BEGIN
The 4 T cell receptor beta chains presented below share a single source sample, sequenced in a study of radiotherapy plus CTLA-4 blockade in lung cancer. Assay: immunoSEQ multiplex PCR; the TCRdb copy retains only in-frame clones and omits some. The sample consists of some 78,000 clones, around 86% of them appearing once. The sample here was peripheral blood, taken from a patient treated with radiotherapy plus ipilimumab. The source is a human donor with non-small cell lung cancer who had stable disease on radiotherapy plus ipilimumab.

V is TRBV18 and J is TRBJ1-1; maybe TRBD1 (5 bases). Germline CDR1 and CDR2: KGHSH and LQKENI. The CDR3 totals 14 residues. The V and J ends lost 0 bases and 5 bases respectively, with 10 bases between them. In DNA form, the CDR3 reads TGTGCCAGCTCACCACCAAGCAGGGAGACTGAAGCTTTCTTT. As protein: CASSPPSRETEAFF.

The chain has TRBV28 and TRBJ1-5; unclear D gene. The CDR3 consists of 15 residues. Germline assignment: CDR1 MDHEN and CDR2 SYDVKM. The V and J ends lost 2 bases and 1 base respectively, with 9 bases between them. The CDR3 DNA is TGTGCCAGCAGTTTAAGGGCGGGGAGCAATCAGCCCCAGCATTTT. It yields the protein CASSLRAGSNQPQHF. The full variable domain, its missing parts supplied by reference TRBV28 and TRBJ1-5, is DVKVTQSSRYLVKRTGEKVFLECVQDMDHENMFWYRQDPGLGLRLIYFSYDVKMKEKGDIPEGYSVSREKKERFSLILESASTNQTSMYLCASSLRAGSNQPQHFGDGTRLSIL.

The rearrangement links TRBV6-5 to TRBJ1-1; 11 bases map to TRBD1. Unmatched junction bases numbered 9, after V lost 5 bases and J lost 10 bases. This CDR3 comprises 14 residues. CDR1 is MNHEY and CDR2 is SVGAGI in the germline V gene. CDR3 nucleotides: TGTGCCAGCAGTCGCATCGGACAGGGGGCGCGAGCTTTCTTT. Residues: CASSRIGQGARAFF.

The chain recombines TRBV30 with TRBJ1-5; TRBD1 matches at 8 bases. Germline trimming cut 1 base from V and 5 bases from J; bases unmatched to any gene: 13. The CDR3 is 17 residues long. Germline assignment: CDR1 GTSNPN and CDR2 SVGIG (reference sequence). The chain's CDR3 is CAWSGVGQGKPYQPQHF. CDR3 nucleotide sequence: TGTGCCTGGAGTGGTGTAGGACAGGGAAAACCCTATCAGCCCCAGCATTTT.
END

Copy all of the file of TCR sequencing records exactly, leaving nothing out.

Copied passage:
The 4 T cell receptor beta chains presented below share a single source sample, sequenced in a study of radiotherapy plus CTLA-4 blockade in lung cancer. Assay: immunoSEQ multiplex PCR; the TCRdb copy retains only in-frame clones and omits some. The sample consists of some 78,000 clones, around 86% of them appearing once. The sample here was peripheral blood, taken from a patient treated with radiotherapy plus ipilimumab. The source is a human donor with non-small cell lung cancer who had stable disease on radiotherapy plus ipilimumab.

V is TRBV18 and J is TRBJ1-1; maybe TRBD1 (5 bases). Germline CDR1 and CDR2: KGHSH and LQKENI. The CDR3 totals 14 residues. The V and J ends lost 0 bases and 5 bases respectively, with 10 bases between them. In DNA form, the CDR3 reads TGTGCCAGCTCACCACCAAGCAGGGAGACTGAAGCTTTCTTT. As protein: CASSPPSRETEAFF.

The chain has TRBV28 and TRBJ1-5; unclear D gene. The CDR3 consists of 15 residues. Germline assignment: CDR1 MDHEN and CDR2 SYDVKM. The V and J ends lost 2 bases and 1 base respectively, with 9 bases between them. The CDR3 DNA is TGTGCCAGCAGTTTAAGGGCGGGGAGCAATCAGCCCCAGCATTTT. It yields the protein CASSLRAGSNQPQHF. The full variable domain, its missing parts supplied by reference TRBV28 and TRBJ1-5, is DVKVTQSSRYLVKRTGEKVFLECVQDMDHENMFWYRQDPGLGLRLIYFSYDVKMKEKGDIPEGYSVSREKKERFSLILESASTNQTSMYLCASSLRAGSNQPQHFGDGTRLSIL.

The rearrangement links TRBV6-5 to TRBJ1-1; 11 bases map to TRBD1. Unmatched junction bases numbered 9, after V lost 5 bases and J lost 10 bases. This CDR3 comprises 14 residues. CDR1 is MNHEY and CDR2 is SVGAGI in the germline V gene. CDR3 nucleotides: TGTGCCAGCAGTCGCATCGGACAGGGGGCGCGAGCTTTCTTT. Residues: CASSRIGQGARAFF.

The chain recombines TRBV30 with TRBJ1-5; TRBD1 matches at 8 bases. Germline trimming cut 1 base from V and 5 bases from J; bases unmatched to any gene: 13. The CDR3 is 17 residues long. Germline assignment: CDR1 GTSNPN and CDR2 SVGIG (reference sequence). The chain's CDR3 is CAWSGVGQGKPYQPQHF. CDR3 nucleotide sequence: TGTGCCTGGAGTGGTGTAGGACAGGGAAAACCCTATCAGCCCCAGCATTTT.